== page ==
The agency is now using U.S. Customs and Border Protection export values obtained on a weekly basis. U.S. players have no obligation to declare volumes exported to Canada. As a result, the EIA developed a statistical model for the Weekly Petroleum Status Report. Monthly data is issued from the U.S. Census Bureau who has forged an agreement with Statistics Canada, a national economic data aggregation agency, in order to receive reliable import data.
In order to evaluate the accuracy of the EIA model, Kpler aggregated the weekly export values on a monthly basis and compared them to the EIA monthly values published with a six-week delay. The results show that since the implementation of the statistical model, EIA tends to underestimate the weekly export volumes.On average, EIA weekly export levels are underestimated by 113 kbd. A delta of 268 was realized in April, as shown in the figures below:
EIA month from weekly exports vs EIA monthly exports – kbd

Kpler reported 803 kbd of seaborne exports from PADD 3 in April 2017. EIA figures revealed total exports of 1,001 kbd in April among which 775 kbd came out of PADD 3.

Official Trade Figures

Additional official crude oil trade data was released over the last few days. Kpler presented an accuracy rate above 99% for Iraq (Basrah), Chinese and Japanese imports, >97% for U.S. imports and 94% for U.S. exports and CPC exports, as shown below:

Kpler and official data – kbd
*United States imports exclude land-based and seaborne imports from Canada
*United States exports exclude land-based exports
*China imports excludes land-based imports (assumption : 475 kbd imports by pipe from China and Kazakhstan)

Kpler Oil (Mediterranean Crude Slate)

Originally Released on 7 July 2017

European MED refineries slate

European refineries in the Mediterranean Sea have faced a significant shift in their overall crude diet for 2017. Iran’s return to the global crude market has played a major role in precipitating this change. In one year, processing of Iranian crude in European MED refineries has more than tripled. In June, a record 726 kbd of Iranian crude was processed in the region, averaging 573 kbd over the first half of the year.  This is a stark change from volume levels seen June 2016, in which Iranian crude input amounted to approximately 210 kbd.
WAF grades are also progressively returning to MED slates after lower than average volumes realized in April and May.
Iranian and WAF crude oil grades are increasingly serving as substitutes for CPC and other Middle-Eastern grades, which have shown to be less present in June’s slates.

Mediterranean crude slate (%)

Mediterranean crude slate (kbd)

MED European installations included in the volumes

*Sidi Kerir (SUMED) shipments are included in the middle East (ex-Iran) group

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Kpler OIL (Declining U.S. Exports)

Originally Released on 29 June 2017

Current Kpler data revealed a large decline in U.S. exports for EIA week-ending 6/23/2017 at 266 kbd. This represents a 418 kbd decrease from the previous week. As a result, U.S. exports continue a trend lower that began in mid-May. Notice the four-week average has fallen to 564 kbd. The Kpler forward looking predictive model (which is subject to change) holds that exports will likely rise in a range between 100 and 200 kbd in EIA week-ending 6/30/2017.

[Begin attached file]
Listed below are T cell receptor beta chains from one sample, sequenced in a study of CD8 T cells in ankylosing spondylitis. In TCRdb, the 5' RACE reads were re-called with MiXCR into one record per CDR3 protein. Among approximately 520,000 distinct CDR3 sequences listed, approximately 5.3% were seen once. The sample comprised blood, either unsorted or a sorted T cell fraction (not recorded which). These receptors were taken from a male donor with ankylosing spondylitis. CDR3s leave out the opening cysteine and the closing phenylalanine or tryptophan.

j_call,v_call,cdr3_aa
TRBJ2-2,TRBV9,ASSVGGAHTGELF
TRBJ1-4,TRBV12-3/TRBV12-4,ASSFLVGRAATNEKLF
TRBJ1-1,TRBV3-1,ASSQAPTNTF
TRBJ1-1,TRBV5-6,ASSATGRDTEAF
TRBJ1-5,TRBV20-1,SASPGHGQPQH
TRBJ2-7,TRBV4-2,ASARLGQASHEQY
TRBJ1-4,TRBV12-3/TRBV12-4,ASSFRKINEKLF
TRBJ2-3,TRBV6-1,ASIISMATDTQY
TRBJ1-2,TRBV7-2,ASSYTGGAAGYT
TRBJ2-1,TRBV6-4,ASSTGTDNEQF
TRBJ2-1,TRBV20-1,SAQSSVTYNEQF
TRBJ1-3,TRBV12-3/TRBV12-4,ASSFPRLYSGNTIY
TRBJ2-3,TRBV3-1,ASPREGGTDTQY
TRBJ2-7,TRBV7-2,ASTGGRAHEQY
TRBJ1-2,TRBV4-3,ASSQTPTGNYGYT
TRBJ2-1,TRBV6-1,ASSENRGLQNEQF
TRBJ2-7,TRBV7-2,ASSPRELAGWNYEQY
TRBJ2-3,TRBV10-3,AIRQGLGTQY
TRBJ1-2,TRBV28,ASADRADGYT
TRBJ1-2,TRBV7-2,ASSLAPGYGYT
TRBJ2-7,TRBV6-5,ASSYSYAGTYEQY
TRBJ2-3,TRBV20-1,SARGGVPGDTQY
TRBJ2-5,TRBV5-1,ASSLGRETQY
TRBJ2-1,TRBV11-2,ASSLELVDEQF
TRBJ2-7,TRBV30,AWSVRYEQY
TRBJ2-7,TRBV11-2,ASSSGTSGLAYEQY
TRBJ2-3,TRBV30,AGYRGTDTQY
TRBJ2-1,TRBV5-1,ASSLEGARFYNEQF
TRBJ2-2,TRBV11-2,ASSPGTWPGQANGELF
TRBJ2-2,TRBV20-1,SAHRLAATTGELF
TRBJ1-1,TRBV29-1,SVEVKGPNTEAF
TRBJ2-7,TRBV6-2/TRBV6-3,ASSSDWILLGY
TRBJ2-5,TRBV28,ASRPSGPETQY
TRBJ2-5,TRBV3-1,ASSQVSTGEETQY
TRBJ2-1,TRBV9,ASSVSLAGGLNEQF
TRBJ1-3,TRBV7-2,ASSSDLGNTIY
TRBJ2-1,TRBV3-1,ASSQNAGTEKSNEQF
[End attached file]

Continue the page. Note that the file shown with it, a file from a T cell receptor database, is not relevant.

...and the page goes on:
African Exports

The decline in U.S. exports has been partially offset by increasing crude shipments from Angola and Libya since EIA week-ending 6/5/2017. Last week, the two nations exported a total of 2,389 kbd, still well above the low seen earlier in the month.

Current Kpler predictive modeling data reveals that both Libyan and Angolan exports are likely to increase by more than 500 kbd for the current week-starting 6/26/2017.

Increasing Chinese Imports

Last week, imports of crude oil into China realized steep declines at 6,611 kbd. A sub-six thousand kbd level has only occurred in four weeks for all of 2017 (week-starting 1/23, 2/20, 4/3, and 6/19). Kpler predictive modeling data indicates a sizable recovery from these lows for the current week (it is likely China will import over 10,000 kbd).

*Current week predictive modeling is subject to change as additional data becomes available. Hence, such data should be used only as a guideline regarding import and export flows

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Kpler OIL (Saudi Arabian Exports to the U.S.)

Originally Released on 22 June 2017

Saudi Arabian exports to the United States

Saudi Arabian exports to the U.S. are steadily trending lower as the kingdom attempts to rebalance the crude oil market. The latest weekly EIA release revealed U.S. imports from Saudi Arabia at 872 kbd for week-ending 6/16. Additionally, the 4-week moving average of 970 kbd has consistently fallen since late May.
U.S weekly imports of Saudi crude – kbd – 4-week average
 

Kpler data reveals that imports of Saudi crude week-ending 6/23 will continue the downward trend. As of Thursday, 6/22, only 405 kbd of crude oil from Saudi Arabia have been imported to the United States. It should be noted that part of this decline is a result of inclement weather from Tropical Storm Cindy, which disrupted some loading operations in and around Sabine Pass, New Orleans and Lake Charles.1

Supply of arab grades over the next weeks will come from:

  • 7.85 million barrels currently available in U.S. Gulf Coast
  • 6.31 million barrels in transit to Padd 3 over the next 25 days (including ship-to-ship operations)
  • 6.39 million barrels in transit to Padd 5 over the next 25 days (including ship-to-ship operations)
The above volumes represent approximately 20.5 million barrels of Saudi crude that will become available over the next 25 days. Such availability should imply U.S. imports of arab crude averaging 800-850 kbd over the same period.
Saudi crude in transit to U.S. – June 22nd